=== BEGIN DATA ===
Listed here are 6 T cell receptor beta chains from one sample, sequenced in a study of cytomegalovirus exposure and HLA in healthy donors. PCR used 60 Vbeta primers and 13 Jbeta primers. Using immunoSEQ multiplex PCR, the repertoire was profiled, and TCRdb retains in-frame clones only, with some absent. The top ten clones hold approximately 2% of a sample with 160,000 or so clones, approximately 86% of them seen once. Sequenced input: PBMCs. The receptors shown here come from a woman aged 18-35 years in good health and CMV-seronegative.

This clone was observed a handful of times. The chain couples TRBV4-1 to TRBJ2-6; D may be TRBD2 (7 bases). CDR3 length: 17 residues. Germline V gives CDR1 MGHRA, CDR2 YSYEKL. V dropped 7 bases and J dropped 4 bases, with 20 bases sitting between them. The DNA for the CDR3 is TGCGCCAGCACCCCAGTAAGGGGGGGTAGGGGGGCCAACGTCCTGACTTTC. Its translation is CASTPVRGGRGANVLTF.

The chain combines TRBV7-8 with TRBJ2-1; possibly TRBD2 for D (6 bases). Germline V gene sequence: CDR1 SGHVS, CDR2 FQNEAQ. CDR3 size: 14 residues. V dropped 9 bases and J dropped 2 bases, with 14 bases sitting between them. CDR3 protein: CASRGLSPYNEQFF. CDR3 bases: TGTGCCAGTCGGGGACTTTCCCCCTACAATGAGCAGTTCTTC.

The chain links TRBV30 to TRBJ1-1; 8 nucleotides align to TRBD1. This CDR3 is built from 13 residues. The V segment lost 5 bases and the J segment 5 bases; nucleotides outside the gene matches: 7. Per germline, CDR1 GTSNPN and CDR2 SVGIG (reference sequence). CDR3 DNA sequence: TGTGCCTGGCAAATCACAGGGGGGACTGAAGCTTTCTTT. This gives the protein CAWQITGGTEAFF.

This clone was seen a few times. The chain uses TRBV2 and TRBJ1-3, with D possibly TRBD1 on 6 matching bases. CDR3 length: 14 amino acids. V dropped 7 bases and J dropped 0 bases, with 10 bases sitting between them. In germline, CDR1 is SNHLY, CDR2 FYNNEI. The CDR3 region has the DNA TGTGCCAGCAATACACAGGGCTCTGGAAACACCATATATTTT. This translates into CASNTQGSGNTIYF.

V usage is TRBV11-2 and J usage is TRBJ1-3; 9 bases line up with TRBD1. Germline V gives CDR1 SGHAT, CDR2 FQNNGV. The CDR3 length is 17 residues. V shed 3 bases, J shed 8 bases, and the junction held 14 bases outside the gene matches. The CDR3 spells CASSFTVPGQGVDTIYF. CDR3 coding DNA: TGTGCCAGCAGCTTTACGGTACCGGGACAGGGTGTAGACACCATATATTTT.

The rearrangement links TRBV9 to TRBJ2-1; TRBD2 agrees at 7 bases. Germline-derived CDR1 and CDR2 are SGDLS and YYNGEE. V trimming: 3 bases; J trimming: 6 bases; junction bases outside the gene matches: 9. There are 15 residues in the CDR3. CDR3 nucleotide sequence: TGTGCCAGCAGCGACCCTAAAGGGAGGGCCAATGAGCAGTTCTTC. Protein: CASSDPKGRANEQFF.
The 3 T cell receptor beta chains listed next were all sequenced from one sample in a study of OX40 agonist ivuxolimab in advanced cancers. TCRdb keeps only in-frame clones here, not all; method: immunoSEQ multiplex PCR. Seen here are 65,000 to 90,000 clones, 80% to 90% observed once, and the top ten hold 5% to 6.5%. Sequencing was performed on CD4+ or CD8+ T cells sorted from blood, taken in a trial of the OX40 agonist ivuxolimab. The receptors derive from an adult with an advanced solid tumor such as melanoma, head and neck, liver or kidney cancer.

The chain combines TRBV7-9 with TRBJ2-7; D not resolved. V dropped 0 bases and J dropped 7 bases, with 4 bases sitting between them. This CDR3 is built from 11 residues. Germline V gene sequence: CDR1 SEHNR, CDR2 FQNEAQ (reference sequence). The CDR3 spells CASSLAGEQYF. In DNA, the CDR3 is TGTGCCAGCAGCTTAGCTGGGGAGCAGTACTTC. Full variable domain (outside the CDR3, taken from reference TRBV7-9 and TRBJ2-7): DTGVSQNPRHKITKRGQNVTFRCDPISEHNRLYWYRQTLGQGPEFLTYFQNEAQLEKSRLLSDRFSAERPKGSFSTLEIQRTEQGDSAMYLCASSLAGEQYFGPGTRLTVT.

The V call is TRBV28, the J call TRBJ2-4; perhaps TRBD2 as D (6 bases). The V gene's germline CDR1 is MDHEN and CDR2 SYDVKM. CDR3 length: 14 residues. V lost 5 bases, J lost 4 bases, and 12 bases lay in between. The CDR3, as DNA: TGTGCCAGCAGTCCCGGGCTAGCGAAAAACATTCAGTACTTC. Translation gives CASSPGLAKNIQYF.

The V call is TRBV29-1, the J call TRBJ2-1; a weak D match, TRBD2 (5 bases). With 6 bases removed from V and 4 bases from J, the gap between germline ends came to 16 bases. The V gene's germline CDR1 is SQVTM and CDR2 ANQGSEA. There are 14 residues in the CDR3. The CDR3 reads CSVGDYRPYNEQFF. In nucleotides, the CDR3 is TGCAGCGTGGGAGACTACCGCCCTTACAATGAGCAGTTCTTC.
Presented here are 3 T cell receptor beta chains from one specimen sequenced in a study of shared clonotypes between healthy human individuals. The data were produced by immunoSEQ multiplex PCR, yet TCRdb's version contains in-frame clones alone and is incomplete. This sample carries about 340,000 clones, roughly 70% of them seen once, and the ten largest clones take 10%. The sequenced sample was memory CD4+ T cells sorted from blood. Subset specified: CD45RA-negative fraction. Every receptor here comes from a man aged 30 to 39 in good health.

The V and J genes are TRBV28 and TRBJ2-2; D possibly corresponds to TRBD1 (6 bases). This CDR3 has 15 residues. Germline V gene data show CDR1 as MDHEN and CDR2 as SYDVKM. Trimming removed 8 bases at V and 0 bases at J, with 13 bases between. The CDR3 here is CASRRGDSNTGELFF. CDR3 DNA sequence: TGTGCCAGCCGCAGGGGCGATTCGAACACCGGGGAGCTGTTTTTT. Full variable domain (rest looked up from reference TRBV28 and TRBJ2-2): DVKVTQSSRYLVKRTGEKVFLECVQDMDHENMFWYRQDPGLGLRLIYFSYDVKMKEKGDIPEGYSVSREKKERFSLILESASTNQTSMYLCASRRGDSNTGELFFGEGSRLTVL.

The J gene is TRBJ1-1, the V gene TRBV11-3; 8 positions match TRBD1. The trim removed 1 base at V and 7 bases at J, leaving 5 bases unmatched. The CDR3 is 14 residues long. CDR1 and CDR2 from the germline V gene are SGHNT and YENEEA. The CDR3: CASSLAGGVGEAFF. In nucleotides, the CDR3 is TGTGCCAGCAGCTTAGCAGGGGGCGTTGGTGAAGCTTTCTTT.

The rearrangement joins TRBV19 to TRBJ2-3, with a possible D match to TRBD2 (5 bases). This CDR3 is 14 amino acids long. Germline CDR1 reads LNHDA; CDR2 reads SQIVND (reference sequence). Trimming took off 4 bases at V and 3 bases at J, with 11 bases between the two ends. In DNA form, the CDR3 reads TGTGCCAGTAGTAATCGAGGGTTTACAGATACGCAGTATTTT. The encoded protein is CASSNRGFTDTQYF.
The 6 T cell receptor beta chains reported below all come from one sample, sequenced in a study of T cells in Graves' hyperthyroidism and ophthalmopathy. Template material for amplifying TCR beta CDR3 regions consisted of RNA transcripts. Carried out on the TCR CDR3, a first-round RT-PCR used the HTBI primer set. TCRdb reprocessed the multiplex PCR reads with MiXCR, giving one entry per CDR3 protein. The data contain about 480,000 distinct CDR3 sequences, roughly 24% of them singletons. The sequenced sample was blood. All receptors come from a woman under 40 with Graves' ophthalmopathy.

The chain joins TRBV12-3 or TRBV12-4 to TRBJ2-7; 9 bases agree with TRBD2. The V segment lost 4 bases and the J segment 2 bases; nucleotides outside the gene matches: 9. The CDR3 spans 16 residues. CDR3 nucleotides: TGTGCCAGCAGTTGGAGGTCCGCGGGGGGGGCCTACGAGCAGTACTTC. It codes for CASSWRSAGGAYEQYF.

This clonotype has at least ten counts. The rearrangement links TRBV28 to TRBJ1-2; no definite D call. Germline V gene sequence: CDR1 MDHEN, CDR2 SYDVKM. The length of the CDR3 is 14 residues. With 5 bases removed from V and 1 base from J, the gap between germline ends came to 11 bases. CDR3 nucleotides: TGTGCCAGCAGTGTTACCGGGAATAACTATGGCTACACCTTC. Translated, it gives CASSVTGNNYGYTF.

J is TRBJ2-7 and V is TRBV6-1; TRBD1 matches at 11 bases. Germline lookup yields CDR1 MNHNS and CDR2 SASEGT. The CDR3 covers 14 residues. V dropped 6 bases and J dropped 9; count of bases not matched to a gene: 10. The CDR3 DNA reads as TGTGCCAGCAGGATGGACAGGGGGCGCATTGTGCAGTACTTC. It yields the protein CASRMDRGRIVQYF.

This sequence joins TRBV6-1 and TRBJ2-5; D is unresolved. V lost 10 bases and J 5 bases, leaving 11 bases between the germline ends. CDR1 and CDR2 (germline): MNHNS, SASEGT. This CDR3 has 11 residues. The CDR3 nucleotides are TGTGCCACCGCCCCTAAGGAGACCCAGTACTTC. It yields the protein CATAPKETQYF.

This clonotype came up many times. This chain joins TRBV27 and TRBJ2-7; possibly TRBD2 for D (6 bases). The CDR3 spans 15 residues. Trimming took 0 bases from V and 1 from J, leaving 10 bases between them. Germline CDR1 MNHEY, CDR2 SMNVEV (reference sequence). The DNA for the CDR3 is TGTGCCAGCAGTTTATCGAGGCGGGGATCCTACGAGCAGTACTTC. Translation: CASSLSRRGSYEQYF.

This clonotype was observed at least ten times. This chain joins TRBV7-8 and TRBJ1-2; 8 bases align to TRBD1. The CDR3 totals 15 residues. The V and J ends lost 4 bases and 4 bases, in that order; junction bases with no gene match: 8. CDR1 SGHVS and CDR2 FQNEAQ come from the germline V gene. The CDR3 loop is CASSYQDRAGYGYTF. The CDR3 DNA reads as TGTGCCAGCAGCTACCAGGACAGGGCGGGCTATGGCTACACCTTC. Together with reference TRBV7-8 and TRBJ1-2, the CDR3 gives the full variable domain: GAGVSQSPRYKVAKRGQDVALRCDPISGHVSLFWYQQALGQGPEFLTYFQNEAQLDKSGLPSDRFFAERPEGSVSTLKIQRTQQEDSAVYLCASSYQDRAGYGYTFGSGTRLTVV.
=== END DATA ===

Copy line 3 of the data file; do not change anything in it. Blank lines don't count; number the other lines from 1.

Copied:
The chain combines TRBV7-8 with TRBJ2-1; possibly TRBD2 for D (6 bases). Germline V gene sequence: CDR1 SGHVS, CDR2 FQNEAQ. CDR3 size: 14 residues. V dropped 9 bases and J dropped 2 bases, with 14 bases sitting between them. CDR3 protein: CASRGLSPYNEQFF. CDR3 bases: TGTGCCAGTCGGGGACTTTCCCCCTACAATGAGCAGTTCTTC.